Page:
Intercultural Dynamics - [03/08/2007]
Ulrich Beck, professor of sociology at Ludwig-MaximilianUniversity in Munich and visiting professor at the London School of Economics, explained his views on the political and social construction of risk in a lecture organised by the Intercultural Dynamics Programme of the CIDOB Foundation in the Caixa Catalunya Auditorium in the Pedrera building in Barcelona.
Considered one of the most prestigious contemporary sociologists in the world, Ulrich Beck offered an analysis for understanding the world risk society in which we live. He is the author of the following works, among others: The Cosmopolitan Vision; Individualization (with E. Beck-Gernsheim); The Normal Chaos of Love (with E. Beck-Gernsheim); Democracy Without Enemies; Risk Society; and What is Globalization?
Beck described the world risk society as “a systemic solution for managing the risks and insecurities introduced by modernisation, which has altered the dynamics of social organisation during the process”. According to this sociologist, “risk represents the anticipation of catastrophe, a perception that often ignores the very preconditions that generate it”. Within this framework, the German professor considers that sociology should study these perceptions if they do not become concrete in a risk projected onto reality.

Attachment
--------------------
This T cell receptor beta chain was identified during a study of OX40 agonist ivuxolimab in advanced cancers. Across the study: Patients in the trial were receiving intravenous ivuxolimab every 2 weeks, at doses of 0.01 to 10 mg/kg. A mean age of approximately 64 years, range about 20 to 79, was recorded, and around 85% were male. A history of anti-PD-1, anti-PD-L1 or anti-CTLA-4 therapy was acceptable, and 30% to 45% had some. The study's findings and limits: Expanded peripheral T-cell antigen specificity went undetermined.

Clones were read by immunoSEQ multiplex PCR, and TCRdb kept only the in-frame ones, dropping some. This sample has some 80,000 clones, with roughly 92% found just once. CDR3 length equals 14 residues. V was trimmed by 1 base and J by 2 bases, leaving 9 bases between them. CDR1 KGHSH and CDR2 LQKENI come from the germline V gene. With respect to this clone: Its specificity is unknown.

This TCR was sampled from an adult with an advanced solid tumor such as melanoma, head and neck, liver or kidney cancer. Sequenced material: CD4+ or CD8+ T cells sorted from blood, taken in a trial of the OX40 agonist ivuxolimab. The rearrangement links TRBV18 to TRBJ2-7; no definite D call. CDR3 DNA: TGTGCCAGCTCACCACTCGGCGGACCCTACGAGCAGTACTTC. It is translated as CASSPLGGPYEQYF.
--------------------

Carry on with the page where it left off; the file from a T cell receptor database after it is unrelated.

In the context of modern societies, Beck believes it necessary “to debate, prevent and learn to satisfactorily manage risk, with the aim of facing up to the induced political hysteria and a perception of fear, often spread through common practices used by the mass media.”
“Dramatising and institutionalising risks encourages their sociabilization. They make them more palpable in the symbolic facet of reality,” according to the German sociologist. In addition, anticipation of disasters is a form of social action that does not only have negative effects, but also positive ones, such as in “the struggles on a global scale generated by the discourse on climate change”, Beck added.
After briefly introducing the dynamics of the irony of risk (the aversion of a danger that can not be verified), Beck underscored three characteristics of world risk: geographic delocalisation, the hypothetical nature of its magnitude and the lack of compensatoriness.
The professor from Ludwig-MaximilianUniversity in Munich centres hope in the citizenry for a future change in some institutions which, for now, are suffering from a certain degree of distrust. Beck also underscores the importance of “cosmopolitanization and of new alliances as a response to society’s current challenge, a way of facing up to these responsibilities, both from civil society and from the institutions”.
This event is part of the lecture series, Sociocultural Challenges of the 21st Century, organised by the Intercultural Dynamics Programme of the CIDOB Foundation in collaboration with the Caixa Catalunya Foundation.